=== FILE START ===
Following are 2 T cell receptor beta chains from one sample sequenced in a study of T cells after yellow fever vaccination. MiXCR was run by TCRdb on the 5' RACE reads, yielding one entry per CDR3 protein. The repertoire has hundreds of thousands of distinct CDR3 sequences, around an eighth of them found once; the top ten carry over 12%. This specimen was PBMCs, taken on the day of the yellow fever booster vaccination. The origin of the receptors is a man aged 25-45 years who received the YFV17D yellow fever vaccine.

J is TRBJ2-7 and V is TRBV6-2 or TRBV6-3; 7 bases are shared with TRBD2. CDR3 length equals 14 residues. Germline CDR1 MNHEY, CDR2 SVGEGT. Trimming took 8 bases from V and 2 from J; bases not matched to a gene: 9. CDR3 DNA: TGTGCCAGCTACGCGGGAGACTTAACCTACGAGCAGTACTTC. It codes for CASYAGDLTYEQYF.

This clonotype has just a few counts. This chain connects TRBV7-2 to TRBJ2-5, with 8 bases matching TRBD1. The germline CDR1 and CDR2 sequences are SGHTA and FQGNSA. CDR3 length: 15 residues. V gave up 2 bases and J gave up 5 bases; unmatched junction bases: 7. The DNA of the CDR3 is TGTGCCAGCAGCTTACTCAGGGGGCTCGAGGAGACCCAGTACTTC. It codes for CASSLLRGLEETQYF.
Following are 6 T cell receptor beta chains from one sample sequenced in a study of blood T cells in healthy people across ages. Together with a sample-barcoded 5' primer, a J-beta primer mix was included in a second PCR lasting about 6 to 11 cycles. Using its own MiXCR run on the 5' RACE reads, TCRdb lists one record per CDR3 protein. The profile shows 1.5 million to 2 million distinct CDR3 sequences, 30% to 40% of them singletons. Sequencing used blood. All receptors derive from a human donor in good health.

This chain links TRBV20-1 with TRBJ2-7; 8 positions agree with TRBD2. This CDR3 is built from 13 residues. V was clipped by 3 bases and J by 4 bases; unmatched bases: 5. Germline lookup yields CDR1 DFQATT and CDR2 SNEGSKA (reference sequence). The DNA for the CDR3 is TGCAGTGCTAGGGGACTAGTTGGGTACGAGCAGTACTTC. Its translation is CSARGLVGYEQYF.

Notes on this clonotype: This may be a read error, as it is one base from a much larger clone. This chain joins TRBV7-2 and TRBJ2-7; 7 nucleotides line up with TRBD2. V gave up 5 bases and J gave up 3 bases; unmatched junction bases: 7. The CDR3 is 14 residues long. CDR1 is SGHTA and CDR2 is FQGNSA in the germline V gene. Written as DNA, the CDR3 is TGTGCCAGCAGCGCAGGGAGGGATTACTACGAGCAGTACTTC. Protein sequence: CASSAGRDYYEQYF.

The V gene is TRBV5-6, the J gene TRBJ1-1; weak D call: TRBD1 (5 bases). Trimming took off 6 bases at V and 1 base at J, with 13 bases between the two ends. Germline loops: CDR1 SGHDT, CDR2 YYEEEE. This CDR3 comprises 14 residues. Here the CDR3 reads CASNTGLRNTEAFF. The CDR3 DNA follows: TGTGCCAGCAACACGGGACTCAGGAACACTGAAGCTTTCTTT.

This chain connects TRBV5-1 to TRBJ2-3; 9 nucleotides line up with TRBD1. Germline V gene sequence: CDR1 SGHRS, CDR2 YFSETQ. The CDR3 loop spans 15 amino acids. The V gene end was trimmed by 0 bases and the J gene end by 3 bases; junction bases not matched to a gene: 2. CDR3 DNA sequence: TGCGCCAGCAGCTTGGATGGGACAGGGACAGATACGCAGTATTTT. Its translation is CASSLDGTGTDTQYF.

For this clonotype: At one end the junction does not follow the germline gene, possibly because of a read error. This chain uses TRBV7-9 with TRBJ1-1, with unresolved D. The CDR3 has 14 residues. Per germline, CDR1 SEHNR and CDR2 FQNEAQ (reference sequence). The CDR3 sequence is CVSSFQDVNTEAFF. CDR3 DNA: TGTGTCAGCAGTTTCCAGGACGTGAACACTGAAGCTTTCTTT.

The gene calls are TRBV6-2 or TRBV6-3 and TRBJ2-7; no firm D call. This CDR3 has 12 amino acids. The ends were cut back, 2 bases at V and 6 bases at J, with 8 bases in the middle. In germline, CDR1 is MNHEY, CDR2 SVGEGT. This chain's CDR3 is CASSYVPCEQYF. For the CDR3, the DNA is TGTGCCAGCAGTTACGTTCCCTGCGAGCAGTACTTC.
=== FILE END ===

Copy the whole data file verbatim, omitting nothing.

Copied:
Following are 2 T cell receptor beta chains from one sample sequenced in a study of T cells after yellow fever vaccination. MiXCR was run by TCRdb on the 5' RACE reads, yielding one entry per CDR3 protein. The repertoire has hundreds of thousands of distinct CDR3 sequences, around an eighth of them found once; the top ten carry over 12%. This specimen was PBMCs, taken on the day of the yellow fever booster vaccination. The origin of the receptors is a man aged 25-45 years who received the YFV17D yellow fever vaccine.

J is TRBJ2-7 and V is TRBV6-2 or TRBV6-3; 7 bases are shared with TRBD2. CDR3 length equals 14 residues. Germline CDR1 MNHEY, CDR2 SVGEGT. Trimming took 8 bases from V and 2 from J; bases not matched to a gene: 9. CDR3 DNA: TGTGCCAGCTACGCGGGAGACTTAACCTACGAGCAGTACTTC. It codes for CASYAGDLTYEQYF.

This clonotype has just a few counts. This chain connects TRBV7-2 to TRBJ2-5, with 8 bases matching TRBD1. The germline CDR1 and CDR2 sequences are SGHTA and FQGNSA. CDR3 length: 15 residues. V gave up 2 bases and J gave up 5 bases; unmatched junction bases: 7. The DNA of the CDR3 is TGTGCCAGCAGCTTACTCAGGGGGCTCGAGGAGACCCAGTACTTC. It codes for CASSLLRGLEETQYF.
Following are 6 T cell receptor beta chains from one sample sequenced in a study of blood T cells in healthy people across ages. Together with a sample-barcoded 5' primer, a J-beta primer mix was included in a second PCR lasting about 6 to 11 cycles. Using its own MiXCR run on the 5' RACE reads, TCRdb lists one record per CDR3 protein. The profile shows 1.5 million to 2 million distinct CDR3 sequences, 30% to 40% of them singletons. Sequencing used blood. All receptors derive from a human donor in good health.

This chain links TRBV20-1 with TRBJ2-7; 8 positions agree with TRBD2. This CDR3 is built from 13 residues. V was clipped by 3 bases and J by 4 bases; unmatched bases: 5. Germline lookup yields CDR1 DFQATT and CDR2 SNEGSKA (reference sequence). The DNA for the CDR3 is TGCAGTGCTAGGGGACTAGTTGGGTACGAGCAGTACTTC. Its translation is CSARGLVGYEQYF.

Notes on this clonotype: This may be a read error, as it is one base from a much larger clone. This chain joins TRBV7-2 and TRBJ2-7; 7 nucleotides line up with TRBD2. V gave up 5 bases and J gave up 3 bases; unmatched junction bases: 7. The CDR3 is 14 residues long. CDR1 is SGHTA and CDR2 is FQGNSA in the germline V gene. Written as DNA, the CDR3 is TGTGCCAGCAGCGCAGGGAGGGATTACTACGAGCAGTACTTC. Protein sequence: CASSAGRDYYEQYF.

The V gene is TRBV5-6, the J gene TRBJ1-1; weak D call: TRBD1 (5 bases). Trimming took off 6 bases at V and 1 base at J, with 13 bases between the two ends. Germline loops: CDR1 SGHDT, CDR2 YYEEEE. This CDR3 comprises 14 residues. Here the CDR3 reads CASNTGLRNTEAFF. The CDR3 DNA follows: TGTGCCAGCAACACGGGACTCAGGAACACTGAAGCTTTCTTT.

This chain connects TRBV5-1 to TRBJ2-3; 9 nucleotides line up with TRBD1. Germline V gene sequence: CDR1 SGHRS, CDR2 YFSETQ. The CDR3 loop spans 15 amino acids. The V gene end was trimmed by 0 bases and the J gene end by 3 bases; junction bases not matched to a gene: 2. CDR3 DNA sequence: TGCGCCAGCAGCTTGGATGGGACAGGGACAGATACGCAGTATTTT. Its translation is CASSLDGTGTDTQYF.

For this clonotype: At one end the junction does not follow the germline gene, possibly because of a read error. This chain uses TRBV7-9 with TRBJ1-1, with unresolved D. The CDR3 has 14 residues. Per germline, CDR1 SEHNR and CDR2 FQNEAQ (reference sequence). The CDR3 sequence is CVSSFQDVNTEAFF. CDR3 DNA: TGTGTCAGCAGTTTCCAGGACGTGAACACTGAAGCTTTCTTT.

The gene calls are TRBV6-2 or TRBV6-3 and TRBJ2-7; no firm D call. This CDR3 has 12 amino acids. The ends were cut back, 2 bases at V and 6 bases at J, with 8 bases in the middle. In germline, CDR1 is MNHEY, CDR2 SVGEGT. This chain's CDR3 is CASSYVPCEQYF. For the CDR3, the DNA is TGTGCCAGCAGTTACGTTCCCTGCGAGCAGTACTTC.